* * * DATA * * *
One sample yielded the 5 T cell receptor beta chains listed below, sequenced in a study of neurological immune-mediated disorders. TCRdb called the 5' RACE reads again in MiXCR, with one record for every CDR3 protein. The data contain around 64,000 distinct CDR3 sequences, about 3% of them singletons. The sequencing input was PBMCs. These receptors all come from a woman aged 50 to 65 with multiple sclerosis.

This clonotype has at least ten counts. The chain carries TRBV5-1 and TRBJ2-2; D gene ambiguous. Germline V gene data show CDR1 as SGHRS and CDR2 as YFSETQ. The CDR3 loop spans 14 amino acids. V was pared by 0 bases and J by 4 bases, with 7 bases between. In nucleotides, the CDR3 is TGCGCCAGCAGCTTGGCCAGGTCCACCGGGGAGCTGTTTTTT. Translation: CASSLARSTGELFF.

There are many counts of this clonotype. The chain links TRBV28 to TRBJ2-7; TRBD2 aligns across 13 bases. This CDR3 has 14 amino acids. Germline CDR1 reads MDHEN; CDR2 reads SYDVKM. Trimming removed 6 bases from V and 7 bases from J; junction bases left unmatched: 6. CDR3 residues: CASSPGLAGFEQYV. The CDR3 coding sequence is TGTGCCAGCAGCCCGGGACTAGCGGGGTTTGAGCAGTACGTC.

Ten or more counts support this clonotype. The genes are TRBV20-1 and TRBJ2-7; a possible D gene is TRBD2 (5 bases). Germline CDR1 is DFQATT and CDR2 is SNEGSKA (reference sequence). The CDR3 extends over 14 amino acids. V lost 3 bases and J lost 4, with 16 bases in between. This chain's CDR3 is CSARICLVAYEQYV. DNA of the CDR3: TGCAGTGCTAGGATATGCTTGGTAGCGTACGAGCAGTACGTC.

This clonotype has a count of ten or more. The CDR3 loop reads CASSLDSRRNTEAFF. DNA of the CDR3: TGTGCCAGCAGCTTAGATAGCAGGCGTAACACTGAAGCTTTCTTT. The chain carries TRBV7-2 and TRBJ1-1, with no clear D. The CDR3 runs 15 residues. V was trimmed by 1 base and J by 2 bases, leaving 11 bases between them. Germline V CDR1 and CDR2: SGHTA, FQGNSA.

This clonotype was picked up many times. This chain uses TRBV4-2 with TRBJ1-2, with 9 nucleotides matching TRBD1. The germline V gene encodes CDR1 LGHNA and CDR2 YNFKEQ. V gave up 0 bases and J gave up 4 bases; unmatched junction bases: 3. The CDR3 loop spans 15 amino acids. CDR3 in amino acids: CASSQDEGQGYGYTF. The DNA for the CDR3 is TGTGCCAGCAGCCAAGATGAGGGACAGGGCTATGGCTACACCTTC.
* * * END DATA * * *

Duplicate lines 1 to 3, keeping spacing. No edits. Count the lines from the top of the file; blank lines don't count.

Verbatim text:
One sample yielded the 5 T cell receptor beta chains listed below, sequenced in a study of neurological immune-mediated disorders. TCRdb called the 5' RACE reads again in MiXCR, with one record for every CDR3 protein. The data contain around 64,000 distinct CDR3 sequences, about 3% of them singletons. The sequencing input was PBMCs. These receptors all come from a woman aged 50 to 65 with multiple sclerosis.

This clonotype has at least ten counts. The chain carries TRBV5-1 and TRBJ2-2; D gene ambiguous. Germline V gene data show CDR1 as SGHRS and CDR2 as YFSETQ. The CDR3 loop spans 14 amino acids. V was pared by 0 bases and J by 4 bases, with 7 bases between. In nucleotides, the CDR3 is TGCGCCAGCAGCTTGGCCAGGTCCACCGGGGAGCTGTTTTTT. Translation: CASSLARSTGELFF.

There are many counts of this clonotype. The chain links TRBV28 to TRBJ2-7; TRBD2 aligns across 13 bases. This CDR3 has 14 amino acids. Germline CDR1 reads MDHEN; CDR2 reads SYDVKM. Trimming removed 6 bases from V and 7 bases from J; junction bases left unmatched: 6. CDR3 residues: CASSPGLAGFEQYV. The CDR3 coding sequence is TGTGCCAGCAGCCCGGGACTAGCGGGGTTTGAGCAGTACGTC.